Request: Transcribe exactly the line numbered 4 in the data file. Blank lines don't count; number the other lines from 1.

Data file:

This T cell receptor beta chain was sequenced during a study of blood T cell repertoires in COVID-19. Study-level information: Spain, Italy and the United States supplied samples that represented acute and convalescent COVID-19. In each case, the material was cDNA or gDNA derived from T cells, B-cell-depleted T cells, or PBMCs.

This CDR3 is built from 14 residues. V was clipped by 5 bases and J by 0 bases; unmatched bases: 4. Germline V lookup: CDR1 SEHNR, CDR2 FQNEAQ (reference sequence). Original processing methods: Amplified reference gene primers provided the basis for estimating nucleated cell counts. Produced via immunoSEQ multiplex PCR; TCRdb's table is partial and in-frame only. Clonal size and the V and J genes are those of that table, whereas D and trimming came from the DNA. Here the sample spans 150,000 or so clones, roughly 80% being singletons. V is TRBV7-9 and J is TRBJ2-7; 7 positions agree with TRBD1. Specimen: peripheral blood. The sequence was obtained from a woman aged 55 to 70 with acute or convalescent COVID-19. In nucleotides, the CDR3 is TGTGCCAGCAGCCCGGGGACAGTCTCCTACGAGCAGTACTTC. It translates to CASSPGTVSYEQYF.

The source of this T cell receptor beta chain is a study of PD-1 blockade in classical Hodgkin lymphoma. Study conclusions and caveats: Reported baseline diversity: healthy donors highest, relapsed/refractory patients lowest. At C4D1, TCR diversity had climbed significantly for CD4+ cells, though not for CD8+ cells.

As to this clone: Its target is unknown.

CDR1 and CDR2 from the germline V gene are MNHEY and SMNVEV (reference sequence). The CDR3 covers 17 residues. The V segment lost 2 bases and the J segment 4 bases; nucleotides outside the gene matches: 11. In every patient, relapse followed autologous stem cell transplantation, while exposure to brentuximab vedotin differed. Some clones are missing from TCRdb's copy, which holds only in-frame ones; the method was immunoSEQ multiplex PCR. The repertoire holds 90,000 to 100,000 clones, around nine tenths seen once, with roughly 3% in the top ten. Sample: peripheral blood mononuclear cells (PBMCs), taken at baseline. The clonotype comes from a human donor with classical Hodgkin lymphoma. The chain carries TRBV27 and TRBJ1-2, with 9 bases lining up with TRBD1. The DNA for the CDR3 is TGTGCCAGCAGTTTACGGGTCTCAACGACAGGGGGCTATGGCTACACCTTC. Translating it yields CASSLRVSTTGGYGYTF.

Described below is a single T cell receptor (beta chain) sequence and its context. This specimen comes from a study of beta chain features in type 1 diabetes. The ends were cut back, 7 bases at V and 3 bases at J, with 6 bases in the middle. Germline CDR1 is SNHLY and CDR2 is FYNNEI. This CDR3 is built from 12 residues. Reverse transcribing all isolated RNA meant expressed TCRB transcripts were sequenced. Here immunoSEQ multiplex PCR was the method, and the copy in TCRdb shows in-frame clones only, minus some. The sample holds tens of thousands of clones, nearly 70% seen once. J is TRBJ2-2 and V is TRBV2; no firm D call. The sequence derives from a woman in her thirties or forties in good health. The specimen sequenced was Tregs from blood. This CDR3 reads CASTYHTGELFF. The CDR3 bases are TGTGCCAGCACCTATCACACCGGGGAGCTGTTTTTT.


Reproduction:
As to this clone: Its target is unknown.